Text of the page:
Monthly Archives: June 2013

DVB-T implementation in GNUradio – part 2

Later edit: source code added here: https://github.com/BogdanDIA/gr-dvbt

In the previous post I presented the results when using the gnuradio DVB-T transmitter together with the RTL2832U Elonics receiver. Now I’m going to dig into more technical details regarding the actual implementation of the DVB-T standard and I will insist less on transmitter side and more on the receiver side. The standard is defined in ETSI 300 744 and beside that there is doxygen documentation provided with the gnuradio modules.

TX and how to get on the air:

The chain of the transmitter is like the one described in the image below (taken from ETSI):

This is how the GNUradio implementation is done using gnuradio-companion. The majority of the blocks is implemented as new GR blocks as nothing that already exists in GR is fitting into this standard:

It worth talking about each module so here it is:

Energy dispersal:

In order to disperse the energy in the MPEG2-TS source, this block does a xor of the actual data with the output of the PRBS generator. It also creates MUX frames composed of 8 MUX packets of 188bytes. The sync is done by replacing the 0x47 sync byte with 0xb8 at the beginning of the MUX frame.

Outer coder (Reed-Solomon):

Implements RS(188, 204) encoding with t=8 error correcting capability.

Convolutional interleaver:

The whole point of using an outer coder+interleaver+inner coder is to generate a long codeword.

The inner interleaver is of Ramsey type III (TODO add IEEE paper link here).

Inner coder:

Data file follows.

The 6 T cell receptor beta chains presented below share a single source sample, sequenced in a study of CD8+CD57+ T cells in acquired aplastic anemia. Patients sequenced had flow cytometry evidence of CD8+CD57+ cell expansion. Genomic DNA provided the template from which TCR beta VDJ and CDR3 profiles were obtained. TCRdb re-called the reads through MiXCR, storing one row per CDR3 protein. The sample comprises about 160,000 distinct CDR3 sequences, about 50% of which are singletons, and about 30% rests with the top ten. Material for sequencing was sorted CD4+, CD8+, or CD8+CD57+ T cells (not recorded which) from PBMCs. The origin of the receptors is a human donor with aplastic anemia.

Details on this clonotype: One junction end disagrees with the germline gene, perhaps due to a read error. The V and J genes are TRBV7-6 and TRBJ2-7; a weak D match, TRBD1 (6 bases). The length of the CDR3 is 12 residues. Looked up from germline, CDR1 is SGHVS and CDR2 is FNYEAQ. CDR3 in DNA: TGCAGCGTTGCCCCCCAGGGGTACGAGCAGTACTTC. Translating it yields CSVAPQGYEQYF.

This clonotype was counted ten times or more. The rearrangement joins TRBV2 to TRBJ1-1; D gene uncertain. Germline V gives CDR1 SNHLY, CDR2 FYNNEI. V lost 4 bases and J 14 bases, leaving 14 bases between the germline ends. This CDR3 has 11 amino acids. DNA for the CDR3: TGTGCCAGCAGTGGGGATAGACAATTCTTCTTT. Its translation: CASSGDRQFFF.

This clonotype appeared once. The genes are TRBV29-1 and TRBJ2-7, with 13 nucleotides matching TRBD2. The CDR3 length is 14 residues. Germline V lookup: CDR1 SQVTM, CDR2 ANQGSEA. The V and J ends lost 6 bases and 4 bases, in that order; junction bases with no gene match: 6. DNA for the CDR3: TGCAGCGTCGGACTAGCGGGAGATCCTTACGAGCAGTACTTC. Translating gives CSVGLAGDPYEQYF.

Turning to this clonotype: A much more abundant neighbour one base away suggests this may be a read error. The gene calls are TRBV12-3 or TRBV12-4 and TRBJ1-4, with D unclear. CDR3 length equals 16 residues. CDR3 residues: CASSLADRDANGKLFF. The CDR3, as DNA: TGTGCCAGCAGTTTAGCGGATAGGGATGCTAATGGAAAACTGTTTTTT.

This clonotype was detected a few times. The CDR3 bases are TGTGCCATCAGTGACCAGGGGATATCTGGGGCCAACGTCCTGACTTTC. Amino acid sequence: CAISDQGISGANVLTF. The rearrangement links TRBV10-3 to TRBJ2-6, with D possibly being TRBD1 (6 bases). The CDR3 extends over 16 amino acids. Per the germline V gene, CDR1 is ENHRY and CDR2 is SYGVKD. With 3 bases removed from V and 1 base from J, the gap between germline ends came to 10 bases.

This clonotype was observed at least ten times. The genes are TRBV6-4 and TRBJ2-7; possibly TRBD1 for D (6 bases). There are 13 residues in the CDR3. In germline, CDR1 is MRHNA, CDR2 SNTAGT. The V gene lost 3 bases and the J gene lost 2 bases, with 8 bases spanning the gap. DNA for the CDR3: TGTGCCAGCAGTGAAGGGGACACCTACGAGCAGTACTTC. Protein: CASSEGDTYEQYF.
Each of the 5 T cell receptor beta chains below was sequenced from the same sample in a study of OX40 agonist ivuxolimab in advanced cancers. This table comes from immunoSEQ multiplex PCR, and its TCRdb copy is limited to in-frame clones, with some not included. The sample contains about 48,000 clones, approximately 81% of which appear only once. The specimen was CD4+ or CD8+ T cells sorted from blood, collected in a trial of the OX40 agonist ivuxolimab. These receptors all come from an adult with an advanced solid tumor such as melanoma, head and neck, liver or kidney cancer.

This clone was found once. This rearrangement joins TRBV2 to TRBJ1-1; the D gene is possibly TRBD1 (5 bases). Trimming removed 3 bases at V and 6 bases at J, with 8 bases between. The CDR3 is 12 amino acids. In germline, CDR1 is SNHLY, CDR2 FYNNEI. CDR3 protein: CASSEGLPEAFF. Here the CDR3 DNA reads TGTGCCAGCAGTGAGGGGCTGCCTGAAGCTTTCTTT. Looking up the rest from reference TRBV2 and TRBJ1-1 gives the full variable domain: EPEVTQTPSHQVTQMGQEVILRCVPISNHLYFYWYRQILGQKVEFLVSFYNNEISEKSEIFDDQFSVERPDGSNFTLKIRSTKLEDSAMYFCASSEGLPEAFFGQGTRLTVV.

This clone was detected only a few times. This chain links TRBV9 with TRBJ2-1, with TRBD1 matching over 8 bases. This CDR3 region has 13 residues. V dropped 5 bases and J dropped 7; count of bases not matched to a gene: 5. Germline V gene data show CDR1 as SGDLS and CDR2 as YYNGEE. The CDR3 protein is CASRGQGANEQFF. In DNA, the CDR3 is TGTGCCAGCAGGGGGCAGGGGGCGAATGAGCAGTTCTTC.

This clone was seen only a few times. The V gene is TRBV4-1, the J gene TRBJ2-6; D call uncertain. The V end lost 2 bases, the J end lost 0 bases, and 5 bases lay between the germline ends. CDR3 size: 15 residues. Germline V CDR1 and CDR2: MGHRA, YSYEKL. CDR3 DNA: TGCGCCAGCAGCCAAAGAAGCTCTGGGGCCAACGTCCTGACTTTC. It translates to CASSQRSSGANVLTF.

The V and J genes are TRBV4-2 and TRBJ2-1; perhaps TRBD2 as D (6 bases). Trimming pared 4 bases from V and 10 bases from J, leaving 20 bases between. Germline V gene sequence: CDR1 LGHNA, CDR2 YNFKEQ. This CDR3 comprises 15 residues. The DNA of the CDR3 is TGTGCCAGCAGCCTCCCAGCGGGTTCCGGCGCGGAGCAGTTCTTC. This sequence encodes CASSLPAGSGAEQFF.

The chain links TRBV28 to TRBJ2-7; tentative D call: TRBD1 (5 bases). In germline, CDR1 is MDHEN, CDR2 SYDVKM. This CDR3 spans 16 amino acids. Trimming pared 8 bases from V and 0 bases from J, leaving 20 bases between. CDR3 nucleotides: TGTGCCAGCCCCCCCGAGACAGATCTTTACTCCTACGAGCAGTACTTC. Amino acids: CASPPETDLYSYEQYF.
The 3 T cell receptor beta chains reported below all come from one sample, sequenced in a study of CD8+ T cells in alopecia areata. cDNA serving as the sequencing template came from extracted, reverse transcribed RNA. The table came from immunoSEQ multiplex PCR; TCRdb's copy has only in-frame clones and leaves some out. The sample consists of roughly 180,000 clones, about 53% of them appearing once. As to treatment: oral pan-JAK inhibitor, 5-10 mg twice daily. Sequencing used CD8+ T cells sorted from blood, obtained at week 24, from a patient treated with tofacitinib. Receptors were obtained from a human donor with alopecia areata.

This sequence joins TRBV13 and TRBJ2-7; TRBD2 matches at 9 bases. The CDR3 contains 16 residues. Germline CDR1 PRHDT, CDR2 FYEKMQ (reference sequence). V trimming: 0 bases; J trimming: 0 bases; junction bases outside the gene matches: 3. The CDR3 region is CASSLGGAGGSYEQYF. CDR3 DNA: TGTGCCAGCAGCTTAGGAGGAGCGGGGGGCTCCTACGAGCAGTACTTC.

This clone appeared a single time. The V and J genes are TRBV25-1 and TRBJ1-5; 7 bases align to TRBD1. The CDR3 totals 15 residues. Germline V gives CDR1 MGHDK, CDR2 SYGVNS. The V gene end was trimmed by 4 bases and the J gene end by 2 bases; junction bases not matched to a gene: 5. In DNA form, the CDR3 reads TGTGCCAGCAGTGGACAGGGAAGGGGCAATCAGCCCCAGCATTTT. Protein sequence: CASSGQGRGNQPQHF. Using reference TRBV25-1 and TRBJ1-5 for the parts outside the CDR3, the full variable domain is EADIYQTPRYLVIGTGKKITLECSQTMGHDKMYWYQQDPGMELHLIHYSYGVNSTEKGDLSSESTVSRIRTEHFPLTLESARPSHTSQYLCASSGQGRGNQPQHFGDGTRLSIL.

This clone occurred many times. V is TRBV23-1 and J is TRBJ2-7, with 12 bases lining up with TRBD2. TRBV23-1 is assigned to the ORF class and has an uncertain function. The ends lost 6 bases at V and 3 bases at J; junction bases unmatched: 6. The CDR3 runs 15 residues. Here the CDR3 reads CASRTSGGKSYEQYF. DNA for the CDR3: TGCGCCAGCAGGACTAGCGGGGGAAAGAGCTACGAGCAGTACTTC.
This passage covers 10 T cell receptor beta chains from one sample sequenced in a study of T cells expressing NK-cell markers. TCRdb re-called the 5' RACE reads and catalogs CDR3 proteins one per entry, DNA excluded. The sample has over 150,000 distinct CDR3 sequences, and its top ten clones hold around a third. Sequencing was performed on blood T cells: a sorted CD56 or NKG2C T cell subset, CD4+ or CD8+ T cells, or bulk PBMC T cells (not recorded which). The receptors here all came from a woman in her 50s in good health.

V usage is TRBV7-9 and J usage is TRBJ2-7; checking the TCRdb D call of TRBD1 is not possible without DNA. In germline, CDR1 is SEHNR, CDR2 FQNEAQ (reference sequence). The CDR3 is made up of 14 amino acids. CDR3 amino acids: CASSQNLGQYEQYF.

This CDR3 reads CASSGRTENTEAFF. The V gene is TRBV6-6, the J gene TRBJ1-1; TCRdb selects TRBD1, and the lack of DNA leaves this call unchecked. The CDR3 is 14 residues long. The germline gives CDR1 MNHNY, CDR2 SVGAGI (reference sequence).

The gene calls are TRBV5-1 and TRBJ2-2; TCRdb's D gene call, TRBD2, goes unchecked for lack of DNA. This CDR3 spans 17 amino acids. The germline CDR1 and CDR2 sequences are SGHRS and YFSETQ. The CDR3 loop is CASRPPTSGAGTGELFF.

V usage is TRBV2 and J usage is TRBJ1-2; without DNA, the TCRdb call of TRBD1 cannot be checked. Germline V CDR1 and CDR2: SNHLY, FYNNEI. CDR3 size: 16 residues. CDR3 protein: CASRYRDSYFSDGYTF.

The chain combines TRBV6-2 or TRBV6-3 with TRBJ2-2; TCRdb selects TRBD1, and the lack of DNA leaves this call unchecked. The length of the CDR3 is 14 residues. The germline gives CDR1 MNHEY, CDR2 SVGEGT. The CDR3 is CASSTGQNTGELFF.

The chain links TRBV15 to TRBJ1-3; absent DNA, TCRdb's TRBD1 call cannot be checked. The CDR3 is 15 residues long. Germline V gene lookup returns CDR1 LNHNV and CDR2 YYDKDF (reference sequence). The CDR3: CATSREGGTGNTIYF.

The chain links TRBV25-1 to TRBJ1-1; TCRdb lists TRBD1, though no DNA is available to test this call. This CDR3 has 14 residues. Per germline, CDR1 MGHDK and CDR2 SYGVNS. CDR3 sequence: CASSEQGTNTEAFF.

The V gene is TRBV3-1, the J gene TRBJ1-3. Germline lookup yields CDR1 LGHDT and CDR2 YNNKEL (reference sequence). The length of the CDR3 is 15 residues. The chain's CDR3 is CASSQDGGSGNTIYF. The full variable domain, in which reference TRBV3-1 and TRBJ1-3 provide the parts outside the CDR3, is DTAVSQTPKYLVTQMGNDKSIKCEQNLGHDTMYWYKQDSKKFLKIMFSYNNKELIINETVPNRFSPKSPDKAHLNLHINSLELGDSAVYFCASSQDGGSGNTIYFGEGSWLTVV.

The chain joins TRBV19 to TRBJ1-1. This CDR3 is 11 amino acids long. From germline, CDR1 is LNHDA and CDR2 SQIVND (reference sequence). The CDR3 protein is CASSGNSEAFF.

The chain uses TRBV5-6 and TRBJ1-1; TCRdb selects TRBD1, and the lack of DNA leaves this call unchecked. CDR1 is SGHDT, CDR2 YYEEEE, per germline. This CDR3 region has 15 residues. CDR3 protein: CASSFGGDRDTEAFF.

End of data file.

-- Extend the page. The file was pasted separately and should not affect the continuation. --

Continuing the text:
This is a convolutional encoder with mother code 1/2 and puncturing rate so that will obtain 2/3, 3/4, 5/6, 7/8 rates.

Inner interleaver:

The inner interleaver is made of symbol interleaver and bitwise interleaver. The result should be prepared for mapping of number of bits to the constellation according to the used modulation type.

Mapper:

Maps the bits to a constellation and this depends not only on the type of modulation but also on whether the hierarchical modulation is used.

Reference signals block:

In order to support the synchronization and equalization at the receiver side, the standard adds three types of pilots: continual pilots, scattered pilots and TPS. Actually TPS (Transmission Parameter Signalling) is a way to send over the transmission parameters and this is done using differential modulation that is immune to phase rotations.  Decoding of TPS is the first thing to do at receiver after an initial synchronization.

FFT:

The COFDM (Coded OFDM) modulation used in DVB-T is creating frequency domain bins and the do an I-FFT to convert them to time domain. 2k, 8k and 4k FFT size can be used.

Cyclic prefix:

In order to prevent ISI, ICI in the SFN(single frequency networks) that are usually employed in the DVB-T implementations, a cyclip prefix (CP) of various sizes is used. It consist in copying of the last part of the time domain signal to the beginning of the signal. The fact that the signal becomes periodic helps in synchronizing at the receiver and many algorithms for time and frequency correction are based on CP.

Rational resampler:

The USRP N210 I’m using as receiver and transmitter has a clock of 100Mhz. Unfortunately, in DVB-T the clock at which the samples are out are at 9.14xxMsps/s and for that we need a resampler. This proved to be the most time consuming block (taken from GR) and probably it needs to be rewritten with another one in the future. I also noted that group delay is having variations so it needs to be investigated.

Processing power when running the transmitter: